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Researchers built a robot squid that propels itself with a water jet

To help explore underwater environments without damaging coral or sea life, engineers from UC San Diego created a robot squid (via Hackster.io). Soft robots are less likely to harm aquatic life than rigid ones. Researchers used mainly soft materials like acrylic polymer to build the device, along with a few 3D printed and laser-cut rigid parts.

The team drew inspiration from the jet propulsion mechanism of real squid to help the robot swim by itself. It takes some water into its flexible body, where it also stores elastic energy. The robot can compress its body to release that energy and use a water jet to propel itself. The device can adjust the nozzle’s position, so it can swim in any direction.

The engineers claim the robot can travel around half a mile per hour, which is faster than most soft robots. The robot also has a waterproof compartment that can house a camera or other sensor, which is vital for recording data.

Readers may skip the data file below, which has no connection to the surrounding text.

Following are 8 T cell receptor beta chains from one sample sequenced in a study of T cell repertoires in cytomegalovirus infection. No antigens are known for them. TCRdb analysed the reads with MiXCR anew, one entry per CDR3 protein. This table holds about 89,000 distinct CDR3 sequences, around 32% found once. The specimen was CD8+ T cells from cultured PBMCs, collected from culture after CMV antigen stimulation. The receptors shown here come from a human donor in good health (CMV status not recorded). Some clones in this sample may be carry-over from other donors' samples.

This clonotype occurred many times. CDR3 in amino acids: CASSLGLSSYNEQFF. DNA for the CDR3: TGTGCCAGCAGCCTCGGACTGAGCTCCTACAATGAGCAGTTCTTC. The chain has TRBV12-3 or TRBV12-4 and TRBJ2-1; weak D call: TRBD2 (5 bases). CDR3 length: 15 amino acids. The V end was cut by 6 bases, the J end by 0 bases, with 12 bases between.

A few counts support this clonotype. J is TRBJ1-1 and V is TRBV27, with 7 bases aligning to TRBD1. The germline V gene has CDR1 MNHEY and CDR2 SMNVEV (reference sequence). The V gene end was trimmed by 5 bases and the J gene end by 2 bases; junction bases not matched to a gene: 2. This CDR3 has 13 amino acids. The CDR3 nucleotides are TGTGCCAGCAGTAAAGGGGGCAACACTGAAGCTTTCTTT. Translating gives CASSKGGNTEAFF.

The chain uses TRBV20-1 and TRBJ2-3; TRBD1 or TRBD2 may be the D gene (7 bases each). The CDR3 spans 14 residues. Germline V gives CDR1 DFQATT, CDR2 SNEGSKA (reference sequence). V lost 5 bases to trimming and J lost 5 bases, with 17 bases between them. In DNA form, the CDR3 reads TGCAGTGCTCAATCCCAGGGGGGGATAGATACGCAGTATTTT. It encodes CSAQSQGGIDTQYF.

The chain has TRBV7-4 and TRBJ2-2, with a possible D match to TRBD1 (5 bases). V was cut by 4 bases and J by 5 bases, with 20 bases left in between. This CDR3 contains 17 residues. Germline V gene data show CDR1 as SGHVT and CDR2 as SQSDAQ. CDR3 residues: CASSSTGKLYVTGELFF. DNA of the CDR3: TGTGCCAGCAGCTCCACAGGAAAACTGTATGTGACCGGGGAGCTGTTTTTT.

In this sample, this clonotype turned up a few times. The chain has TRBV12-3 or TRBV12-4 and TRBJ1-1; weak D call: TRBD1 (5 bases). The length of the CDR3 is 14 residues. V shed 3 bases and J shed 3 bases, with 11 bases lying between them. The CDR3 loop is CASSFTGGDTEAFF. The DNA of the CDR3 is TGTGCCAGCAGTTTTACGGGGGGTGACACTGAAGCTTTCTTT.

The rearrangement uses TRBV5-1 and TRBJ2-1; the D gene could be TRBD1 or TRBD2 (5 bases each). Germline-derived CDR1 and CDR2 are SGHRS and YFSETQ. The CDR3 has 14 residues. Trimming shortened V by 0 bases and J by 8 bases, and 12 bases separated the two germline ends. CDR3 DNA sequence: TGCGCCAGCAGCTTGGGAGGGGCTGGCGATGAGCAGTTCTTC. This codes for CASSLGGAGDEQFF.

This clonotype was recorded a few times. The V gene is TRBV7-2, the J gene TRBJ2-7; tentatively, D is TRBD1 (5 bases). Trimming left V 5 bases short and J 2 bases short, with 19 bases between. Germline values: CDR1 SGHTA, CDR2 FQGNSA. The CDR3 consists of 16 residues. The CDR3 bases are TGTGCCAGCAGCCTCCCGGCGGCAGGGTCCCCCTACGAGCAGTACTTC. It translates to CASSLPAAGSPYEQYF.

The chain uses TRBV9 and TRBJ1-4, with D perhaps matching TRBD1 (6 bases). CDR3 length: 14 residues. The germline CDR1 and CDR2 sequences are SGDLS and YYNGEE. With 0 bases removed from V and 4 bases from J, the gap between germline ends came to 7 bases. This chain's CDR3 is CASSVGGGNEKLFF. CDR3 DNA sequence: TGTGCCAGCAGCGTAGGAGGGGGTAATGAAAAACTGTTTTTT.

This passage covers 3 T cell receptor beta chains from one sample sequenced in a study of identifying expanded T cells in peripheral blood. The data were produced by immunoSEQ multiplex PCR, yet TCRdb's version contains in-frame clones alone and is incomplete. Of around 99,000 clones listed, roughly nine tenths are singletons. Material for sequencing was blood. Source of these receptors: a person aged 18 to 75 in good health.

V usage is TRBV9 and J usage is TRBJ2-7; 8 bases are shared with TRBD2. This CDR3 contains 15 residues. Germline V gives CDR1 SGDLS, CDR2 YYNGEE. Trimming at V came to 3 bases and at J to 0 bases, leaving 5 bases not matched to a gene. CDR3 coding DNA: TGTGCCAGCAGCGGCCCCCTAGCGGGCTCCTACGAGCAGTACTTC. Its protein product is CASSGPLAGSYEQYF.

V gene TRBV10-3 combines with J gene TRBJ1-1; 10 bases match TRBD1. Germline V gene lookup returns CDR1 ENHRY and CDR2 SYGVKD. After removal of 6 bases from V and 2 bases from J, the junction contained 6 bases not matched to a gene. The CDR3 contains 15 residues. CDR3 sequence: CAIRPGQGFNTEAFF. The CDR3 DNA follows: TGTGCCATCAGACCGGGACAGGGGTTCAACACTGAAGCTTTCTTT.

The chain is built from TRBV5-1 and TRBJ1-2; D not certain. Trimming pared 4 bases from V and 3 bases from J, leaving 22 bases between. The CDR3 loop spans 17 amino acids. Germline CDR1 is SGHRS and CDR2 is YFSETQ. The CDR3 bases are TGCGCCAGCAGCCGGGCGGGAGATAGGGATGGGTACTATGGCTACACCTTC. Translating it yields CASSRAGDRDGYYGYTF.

“Essentially, we recreated all the key features that squids use for high-speed swimming,” said Michael T. Tolley, a professor at the university’s department of mechanical and aerospace engineering, and a senior author on a paper about the robot. “This is the first untethered robot that can generate jet pulses for rapid locomotion like the squid and can achieve these jet pulses by changing its body shape, which improves swimming efficiency.”

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Watch a Spot robot from Boston Dynamics explore an old mine

The ground is rocky and uneven. Old, rusted rails that used to carry loads of precious metals run the length of the path. Most wheeled robots would have trouble navigating this uneven surface, but it’s not a problem for Spot.

“This is one of the most advanced robots in the world.” Hao Zhang tells me. He’s a professor at the Colorado School of Mines, and he’s brought his department’s new robotic dog from Boston Dynamics to the Edgar Mine outside of Denver for testing. The school is one of the first customers to buy a Spot robot since the four-legged machines went on sale this summer.

Spot robot in Edgar Mine

A handler guides Spot the robotic dog with a proprietary tablet controller.


Agata Bogucka

Much of Zhang’s work in robotics involves exploring ways robots can take over dangerous jobs from people, like searching for survivors in a collapsed mine or inspecting nuclear facilities.

“It’s pretty amazing,” Zhang said. “I have been working on robots for more than 10 years, and we’ve never had such a robot that is so well designed that it can do a lot of things just out of the box.” 

Watch the video above to see how Spot handled its first test-run inside the mine.

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